Prague, July 17 (CTK) – About 30 people remembered Chinese Nobel Peace Prize holder Liu Xiaobo, who died of cancer last week after a long imprisonment over the release of the Charter 08 manifesto challenging the one-party rule in China, outside the Chinese embassy in Prague today.

Liu was released from prison last month as he suffered from a terminal illness. He died in a Chinese hospital at the age of 61 on July 13.

Chinese authorities imprisoned Liu four times. He served his fourth sentence from 2009. In 2010, he won the Nobel Peace Prize for his non-violent struggle for human rights in China.

The small gathering in Prague read Liu’s texts today.

“We received the message from one of the friends of Liu’s widow that they are happy that such an event is held in the country of Vaclav Havel,” one of the organisers said.

She said the widow has still been under house arrest.

The Chinese Charter 08 was inspired by the Czechoslovak Charter 77 manifesto, one of whose main authors was the late dissident Havel, former Czech president.

Czech Prime Minister Bohuslav Sobotka (Social Democrats, CSSD) sent a letter of condolence to Liu’s wife. He said Liu devoted his life to the promotion and defence of democracy, human rights and justice.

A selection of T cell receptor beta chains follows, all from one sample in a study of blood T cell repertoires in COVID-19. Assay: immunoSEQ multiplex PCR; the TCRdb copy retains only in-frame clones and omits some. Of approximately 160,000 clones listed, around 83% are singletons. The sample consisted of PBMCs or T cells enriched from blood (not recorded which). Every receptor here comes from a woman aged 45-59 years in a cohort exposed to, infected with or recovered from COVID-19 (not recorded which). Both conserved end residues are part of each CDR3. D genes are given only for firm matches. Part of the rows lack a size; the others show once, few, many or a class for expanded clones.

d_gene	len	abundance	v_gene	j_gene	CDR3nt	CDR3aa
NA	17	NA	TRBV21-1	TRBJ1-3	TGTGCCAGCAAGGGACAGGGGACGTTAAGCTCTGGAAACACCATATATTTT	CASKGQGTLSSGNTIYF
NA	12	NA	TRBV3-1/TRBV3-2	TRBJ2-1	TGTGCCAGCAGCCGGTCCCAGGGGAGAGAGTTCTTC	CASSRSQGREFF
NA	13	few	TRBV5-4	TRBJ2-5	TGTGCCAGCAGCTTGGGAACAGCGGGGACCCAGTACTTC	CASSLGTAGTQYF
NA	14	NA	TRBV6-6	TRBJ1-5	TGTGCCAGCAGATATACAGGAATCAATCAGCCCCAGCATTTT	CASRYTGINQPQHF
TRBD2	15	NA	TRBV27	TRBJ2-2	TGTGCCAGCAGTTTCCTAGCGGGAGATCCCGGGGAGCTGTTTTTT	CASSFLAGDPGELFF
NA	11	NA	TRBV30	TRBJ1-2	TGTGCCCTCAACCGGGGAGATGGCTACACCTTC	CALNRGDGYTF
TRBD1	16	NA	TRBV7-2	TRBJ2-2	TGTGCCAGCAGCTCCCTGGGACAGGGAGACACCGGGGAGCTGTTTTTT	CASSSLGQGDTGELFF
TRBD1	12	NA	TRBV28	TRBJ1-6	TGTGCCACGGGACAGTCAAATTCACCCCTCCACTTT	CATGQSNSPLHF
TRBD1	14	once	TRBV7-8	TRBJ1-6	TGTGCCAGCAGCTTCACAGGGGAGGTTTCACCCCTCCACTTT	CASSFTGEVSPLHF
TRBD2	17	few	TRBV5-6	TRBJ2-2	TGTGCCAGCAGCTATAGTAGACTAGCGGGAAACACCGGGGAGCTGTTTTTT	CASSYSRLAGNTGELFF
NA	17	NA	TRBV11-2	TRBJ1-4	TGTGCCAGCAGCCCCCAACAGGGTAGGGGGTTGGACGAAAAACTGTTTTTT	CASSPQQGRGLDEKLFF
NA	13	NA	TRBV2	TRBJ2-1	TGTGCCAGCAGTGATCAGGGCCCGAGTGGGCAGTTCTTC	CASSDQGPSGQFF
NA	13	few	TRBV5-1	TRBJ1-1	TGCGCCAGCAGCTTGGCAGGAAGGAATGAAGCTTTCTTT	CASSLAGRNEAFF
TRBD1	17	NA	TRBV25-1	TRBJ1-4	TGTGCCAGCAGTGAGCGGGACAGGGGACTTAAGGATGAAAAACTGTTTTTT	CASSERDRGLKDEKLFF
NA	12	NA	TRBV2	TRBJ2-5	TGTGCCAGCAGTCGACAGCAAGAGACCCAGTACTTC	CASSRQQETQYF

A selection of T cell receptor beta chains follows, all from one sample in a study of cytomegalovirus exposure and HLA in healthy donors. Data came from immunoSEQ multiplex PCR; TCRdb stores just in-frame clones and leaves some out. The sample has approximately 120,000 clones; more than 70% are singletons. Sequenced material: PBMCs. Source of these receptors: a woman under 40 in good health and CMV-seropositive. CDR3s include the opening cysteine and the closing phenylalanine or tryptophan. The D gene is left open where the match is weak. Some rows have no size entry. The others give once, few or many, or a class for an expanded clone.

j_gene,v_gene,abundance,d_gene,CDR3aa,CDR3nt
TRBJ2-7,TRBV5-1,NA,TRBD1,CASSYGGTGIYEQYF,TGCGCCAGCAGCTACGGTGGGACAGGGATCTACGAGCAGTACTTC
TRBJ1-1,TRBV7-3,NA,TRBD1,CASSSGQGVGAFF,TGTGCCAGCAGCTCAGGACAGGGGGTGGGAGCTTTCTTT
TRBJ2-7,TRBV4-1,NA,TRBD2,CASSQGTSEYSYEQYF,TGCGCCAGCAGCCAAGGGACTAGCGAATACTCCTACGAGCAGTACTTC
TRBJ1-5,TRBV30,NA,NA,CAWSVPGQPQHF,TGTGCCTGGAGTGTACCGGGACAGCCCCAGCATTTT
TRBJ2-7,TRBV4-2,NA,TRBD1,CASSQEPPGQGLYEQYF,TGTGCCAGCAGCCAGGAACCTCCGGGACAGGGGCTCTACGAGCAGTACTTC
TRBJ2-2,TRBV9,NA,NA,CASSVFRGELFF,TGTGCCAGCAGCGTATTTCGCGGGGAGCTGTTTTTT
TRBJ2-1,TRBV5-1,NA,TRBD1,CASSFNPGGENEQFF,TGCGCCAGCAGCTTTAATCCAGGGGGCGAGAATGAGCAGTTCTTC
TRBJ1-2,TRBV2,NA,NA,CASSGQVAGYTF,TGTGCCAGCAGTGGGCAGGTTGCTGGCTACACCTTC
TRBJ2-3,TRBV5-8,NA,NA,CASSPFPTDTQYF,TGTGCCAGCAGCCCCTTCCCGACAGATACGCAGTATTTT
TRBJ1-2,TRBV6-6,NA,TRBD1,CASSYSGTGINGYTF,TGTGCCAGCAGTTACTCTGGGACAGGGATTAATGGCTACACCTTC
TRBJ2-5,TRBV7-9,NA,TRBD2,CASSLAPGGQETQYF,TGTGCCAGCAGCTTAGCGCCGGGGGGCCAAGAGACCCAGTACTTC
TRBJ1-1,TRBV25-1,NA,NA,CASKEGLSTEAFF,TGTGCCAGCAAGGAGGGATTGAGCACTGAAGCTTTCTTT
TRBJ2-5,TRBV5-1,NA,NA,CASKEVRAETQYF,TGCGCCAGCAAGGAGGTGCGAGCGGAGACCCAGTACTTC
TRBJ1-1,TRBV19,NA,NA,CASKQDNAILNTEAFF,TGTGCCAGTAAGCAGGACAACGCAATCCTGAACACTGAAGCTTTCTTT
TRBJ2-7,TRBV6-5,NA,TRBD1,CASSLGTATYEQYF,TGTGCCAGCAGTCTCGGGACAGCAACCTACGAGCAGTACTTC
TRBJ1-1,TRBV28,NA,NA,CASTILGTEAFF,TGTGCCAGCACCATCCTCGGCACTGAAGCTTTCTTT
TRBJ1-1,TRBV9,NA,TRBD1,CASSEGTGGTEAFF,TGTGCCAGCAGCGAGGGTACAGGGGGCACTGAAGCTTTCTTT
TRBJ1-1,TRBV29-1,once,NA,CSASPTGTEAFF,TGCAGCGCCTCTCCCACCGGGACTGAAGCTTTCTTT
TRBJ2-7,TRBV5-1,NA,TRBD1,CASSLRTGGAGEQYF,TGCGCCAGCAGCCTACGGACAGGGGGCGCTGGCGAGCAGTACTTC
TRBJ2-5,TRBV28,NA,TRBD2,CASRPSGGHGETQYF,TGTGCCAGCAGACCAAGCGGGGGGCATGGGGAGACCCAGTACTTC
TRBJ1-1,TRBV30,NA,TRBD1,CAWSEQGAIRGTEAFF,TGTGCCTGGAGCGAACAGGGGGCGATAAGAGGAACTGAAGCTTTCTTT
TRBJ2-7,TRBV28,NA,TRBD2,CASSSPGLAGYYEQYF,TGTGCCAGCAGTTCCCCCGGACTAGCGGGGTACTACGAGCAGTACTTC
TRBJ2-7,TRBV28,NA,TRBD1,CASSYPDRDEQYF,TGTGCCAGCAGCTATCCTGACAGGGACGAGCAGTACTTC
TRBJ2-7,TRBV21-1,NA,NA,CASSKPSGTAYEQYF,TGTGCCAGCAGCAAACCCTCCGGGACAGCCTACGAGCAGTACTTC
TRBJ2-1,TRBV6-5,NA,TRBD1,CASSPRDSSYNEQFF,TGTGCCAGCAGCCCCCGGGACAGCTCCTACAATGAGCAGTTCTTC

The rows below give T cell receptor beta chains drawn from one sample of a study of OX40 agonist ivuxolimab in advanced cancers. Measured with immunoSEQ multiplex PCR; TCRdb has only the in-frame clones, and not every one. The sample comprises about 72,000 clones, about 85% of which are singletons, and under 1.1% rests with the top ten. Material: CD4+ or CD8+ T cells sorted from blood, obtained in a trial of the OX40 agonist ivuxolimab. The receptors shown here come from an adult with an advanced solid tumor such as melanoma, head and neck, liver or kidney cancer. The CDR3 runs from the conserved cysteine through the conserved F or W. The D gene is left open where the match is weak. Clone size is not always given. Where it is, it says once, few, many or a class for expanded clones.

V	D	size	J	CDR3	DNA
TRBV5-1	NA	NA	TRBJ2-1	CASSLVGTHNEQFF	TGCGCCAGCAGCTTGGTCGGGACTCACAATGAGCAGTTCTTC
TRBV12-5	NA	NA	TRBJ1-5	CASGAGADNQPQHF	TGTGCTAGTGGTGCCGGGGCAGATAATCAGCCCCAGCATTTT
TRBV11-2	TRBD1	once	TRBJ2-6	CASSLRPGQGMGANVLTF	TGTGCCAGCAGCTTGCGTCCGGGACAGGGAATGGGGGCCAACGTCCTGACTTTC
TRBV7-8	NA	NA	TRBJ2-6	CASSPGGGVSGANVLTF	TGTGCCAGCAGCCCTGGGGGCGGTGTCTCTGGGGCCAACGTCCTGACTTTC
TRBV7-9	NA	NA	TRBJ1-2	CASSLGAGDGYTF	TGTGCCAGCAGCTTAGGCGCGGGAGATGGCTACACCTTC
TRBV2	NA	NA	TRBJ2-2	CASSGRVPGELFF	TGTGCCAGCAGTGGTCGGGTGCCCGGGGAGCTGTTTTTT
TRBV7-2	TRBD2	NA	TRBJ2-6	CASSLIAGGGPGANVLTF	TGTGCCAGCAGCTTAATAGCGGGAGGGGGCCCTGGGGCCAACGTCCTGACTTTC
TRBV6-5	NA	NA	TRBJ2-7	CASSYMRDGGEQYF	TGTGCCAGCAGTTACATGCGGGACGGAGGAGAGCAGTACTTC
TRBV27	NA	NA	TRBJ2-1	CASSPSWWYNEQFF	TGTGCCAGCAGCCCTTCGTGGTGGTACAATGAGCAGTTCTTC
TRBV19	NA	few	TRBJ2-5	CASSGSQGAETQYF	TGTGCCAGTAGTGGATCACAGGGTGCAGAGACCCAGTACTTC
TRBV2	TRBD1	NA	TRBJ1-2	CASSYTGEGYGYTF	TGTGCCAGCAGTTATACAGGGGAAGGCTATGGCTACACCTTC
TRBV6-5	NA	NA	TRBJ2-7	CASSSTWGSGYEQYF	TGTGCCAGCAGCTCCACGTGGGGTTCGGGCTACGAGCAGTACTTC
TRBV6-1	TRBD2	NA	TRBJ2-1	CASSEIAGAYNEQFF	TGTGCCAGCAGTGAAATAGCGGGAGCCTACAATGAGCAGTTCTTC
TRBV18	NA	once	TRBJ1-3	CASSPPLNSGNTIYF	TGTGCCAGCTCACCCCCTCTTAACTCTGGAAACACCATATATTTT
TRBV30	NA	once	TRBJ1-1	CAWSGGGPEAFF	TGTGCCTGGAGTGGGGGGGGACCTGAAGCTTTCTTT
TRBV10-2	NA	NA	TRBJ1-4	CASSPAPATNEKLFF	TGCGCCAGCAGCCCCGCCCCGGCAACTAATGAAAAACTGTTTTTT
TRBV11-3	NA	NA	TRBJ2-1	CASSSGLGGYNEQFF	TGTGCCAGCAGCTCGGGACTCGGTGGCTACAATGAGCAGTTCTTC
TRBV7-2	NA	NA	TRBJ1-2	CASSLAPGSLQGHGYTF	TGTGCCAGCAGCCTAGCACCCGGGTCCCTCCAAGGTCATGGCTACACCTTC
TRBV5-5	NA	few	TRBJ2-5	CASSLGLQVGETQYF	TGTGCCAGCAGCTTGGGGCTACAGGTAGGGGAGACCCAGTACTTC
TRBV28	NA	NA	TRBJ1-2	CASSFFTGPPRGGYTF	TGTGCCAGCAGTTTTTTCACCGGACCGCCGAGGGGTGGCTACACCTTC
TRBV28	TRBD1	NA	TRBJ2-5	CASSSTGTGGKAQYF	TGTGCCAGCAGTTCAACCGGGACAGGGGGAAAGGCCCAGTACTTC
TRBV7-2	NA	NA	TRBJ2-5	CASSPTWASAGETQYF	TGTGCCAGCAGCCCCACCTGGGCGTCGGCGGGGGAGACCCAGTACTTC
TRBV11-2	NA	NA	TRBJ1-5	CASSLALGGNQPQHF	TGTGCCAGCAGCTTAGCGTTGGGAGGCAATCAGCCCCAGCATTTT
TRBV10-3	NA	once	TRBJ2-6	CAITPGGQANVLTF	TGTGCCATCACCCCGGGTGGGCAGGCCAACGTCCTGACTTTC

In reaction to Liu’s death, Czech right-wing opposition leader Miroslav Kalousek (TOP 09) called on Czech parliament to cancel a planned visit of its members to China.

President Milos Zeman is to meet a Chinese delegation headed by Communist Party top leader Liu Yunshan on Tuesday. Zeman, who is a strong promoter of Chinese investments in the Czech Republic and tends to ignore human rights affairs in China, did not comment on Liu’s death in any way.

Western media followed Liu’s bad health condition in the past few weeks and they paid high attention to his death, while official Chinese media nearly did not mention it. Liu’s wife and his other relatives have been under strict supervision of Chinese security forces and lived practically isolated until now. Western countries call on China to let the wife, Liu Xia, go abroad. Chinese authorities claim that Liu Xia is free.

kva/dr/ms